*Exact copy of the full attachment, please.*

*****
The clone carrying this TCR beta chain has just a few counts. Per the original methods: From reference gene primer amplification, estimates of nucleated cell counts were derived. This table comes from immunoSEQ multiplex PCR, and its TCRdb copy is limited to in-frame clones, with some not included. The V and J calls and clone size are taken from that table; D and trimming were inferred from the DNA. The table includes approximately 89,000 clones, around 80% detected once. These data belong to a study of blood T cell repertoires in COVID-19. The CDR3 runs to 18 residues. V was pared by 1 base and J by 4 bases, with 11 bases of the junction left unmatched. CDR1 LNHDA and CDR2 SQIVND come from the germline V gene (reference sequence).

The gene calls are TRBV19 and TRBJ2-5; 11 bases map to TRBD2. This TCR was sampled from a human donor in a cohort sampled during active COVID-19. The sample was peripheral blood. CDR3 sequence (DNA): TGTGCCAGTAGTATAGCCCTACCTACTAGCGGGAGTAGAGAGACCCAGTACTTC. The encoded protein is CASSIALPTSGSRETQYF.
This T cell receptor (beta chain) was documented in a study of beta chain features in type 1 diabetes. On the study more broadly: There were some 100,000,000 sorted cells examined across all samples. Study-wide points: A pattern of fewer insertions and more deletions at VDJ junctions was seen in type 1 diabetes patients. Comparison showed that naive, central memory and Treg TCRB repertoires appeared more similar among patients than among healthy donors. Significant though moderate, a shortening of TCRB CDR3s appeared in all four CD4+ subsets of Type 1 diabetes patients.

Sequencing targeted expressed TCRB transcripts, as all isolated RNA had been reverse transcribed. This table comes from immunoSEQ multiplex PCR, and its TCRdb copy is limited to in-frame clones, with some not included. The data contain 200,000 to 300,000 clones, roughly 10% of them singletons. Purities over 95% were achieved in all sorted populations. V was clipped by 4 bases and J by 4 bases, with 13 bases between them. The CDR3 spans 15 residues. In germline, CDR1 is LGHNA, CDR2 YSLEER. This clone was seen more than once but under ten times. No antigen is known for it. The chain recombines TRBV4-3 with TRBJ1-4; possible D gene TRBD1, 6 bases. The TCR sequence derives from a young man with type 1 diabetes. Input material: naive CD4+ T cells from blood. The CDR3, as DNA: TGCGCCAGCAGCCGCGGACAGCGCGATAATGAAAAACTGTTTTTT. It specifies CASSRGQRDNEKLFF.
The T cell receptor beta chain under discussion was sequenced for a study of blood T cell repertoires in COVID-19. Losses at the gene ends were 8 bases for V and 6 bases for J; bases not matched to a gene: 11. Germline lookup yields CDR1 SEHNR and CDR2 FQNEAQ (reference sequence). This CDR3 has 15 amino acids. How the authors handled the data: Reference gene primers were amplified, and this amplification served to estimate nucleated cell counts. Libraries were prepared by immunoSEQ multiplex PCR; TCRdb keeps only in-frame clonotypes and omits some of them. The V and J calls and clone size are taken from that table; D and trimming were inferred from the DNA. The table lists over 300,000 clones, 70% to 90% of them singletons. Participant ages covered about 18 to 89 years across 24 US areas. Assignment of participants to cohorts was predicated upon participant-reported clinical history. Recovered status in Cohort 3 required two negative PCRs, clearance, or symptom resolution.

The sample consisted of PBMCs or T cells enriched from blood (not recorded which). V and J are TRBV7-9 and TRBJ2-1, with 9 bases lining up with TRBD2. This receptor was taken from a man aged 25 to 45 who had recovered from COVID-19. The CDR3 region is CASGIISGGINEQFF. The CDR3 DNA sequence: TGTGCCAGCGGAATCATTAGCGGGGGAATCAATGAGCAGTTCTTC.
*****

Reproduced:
The clone carrying this TCR beta chain has just a few counts. Per the original methods: From reference gene primer amplification, estimates of nucleated cell counts were derived. This table comes from immunoSEQ multiplex PCR, and its TCRdb copy is limited to in-frame clones, with some not included. The V and J calls and clone size are taken from that table; D and trimming were inferred from the DNA. The table includes approximately 89,000 clones, around 80% detected once. These data belong to a study of blood T cell repertoires in COVID-19. The CDR3 runs to 18 residues. V was pared by 1 base and J by 4 bases, with 11 bases of the junction left unmatched. CDR1 LNHDA and CDR2 SQIVND come from the germline V gene (reference sequence).

The gene calls are TRBV19 and TRBJ2-5; 11 bases map to TRBD2. This TCR was sampled from a human donor in a cohort sampled during active COVID-19. The sample was peripheral blood. CDR3 sequence (DNA): TGTGCCAGTAGTATAGCCCTACCTACTAGCGGGAGTAGAGAGACCCAGTACTTC. The encoded protein is CASSIALPTSGSRETQYF.
This T cell receptor (beta chain) was documented in a study of beta chain features in type 1 diabetes. On the study more broadly: There were some 100,000,000 sorted cells examined across all samples. Study-wide points: A pattern of fewer insertions and more deletions at VDJ junctions was seen in type 1 diabetes patients. Comparison showed that naive, central memory and Treg TCRB repertoires appeared more similar among patients than among healthy donors. Significant though moderate, a shortening of TCRB CDR3s appeared in all four CD4+ subsets of Type 1 diabetes patients.

Sequencing targeted expressed TCRB transcripts, as all isolated RNA had been reverse transcribed. This table comes from immunoSEQ multiplex PCR, and its TCRdb copy is limited to in-frame clones, with some not included. The data contain 200,000 to 300,000 clones, roughly 10% of them singletons. Purities over 95% were achieved in all sorted populations. V was clipped by 4 bases and J by 4 bases, with 13 bases between them. The CDR3 spans 15 residues. In germline, CDR1 is LGHNA, CDR2 YSLEER. This clone was seen more than once but under ten times. No antigen is known for it. The chain recombines TRBV4-3 with TRBJ1-4; possible D gene TRBD1, 6 bases. The TCR sequence derives from a young man with type 1 diabetes. Input material: naive CD4+ T cells from blood. The CDR3, as DNA: TGCGCCAGCAGCCGCGGACAGCGCGATAATGAAAAACTGTTTTTT. It specifies CASSRGQRDNEKLFF.
The T cell receptor beta chain under discussion was sequenced for a study of blood T cell repertoires in COVID-19. Losses at the gene ends were 8 bases for V and 6 bases for J; bases not matched to a gene: 11. Germline lookup yields CDR1 SEHNR and CDR2 FQNEAQ (reference sequence). This CDR3 has 15 amino acids. How the authors handled the data: Reference gene primers were amplified, and this amplification served to estimate nucleated cell counts. Libraries were prepared by immunoSEQ multiplex PCR; TCRdb keeps only in-frame clonotypes and omits some of them. The V and J calls and clone size are taken from that table; D and trimming were inferred from the DNA. The table lists over 300,000 clones, 70% to 90% of them singletons. Participant ages covered about 18 to 89 years across 24 US areas. Assignment of participants to cohorts was predicated upon participant-reported clinical history. Recovered status in Cohort 3 required two negative PCRs, clearance, or symptom resolution.

The sample consisted of PBMCs or T cells enriched from blood (not recorded which). V and J are TRBV7-9 and TRBJ2-1, with 9 bases lining up with TRBD2. This receptor was taken from a man aged 25 to 45 who had recovered from COVID-19. The CDR3 region is CASGIISGGINEQFF. The CDR3 DNA sequence: TGTGCCAGCGGAATCATTAGCGGGGGAATCAATGAGCAGTTCTTC.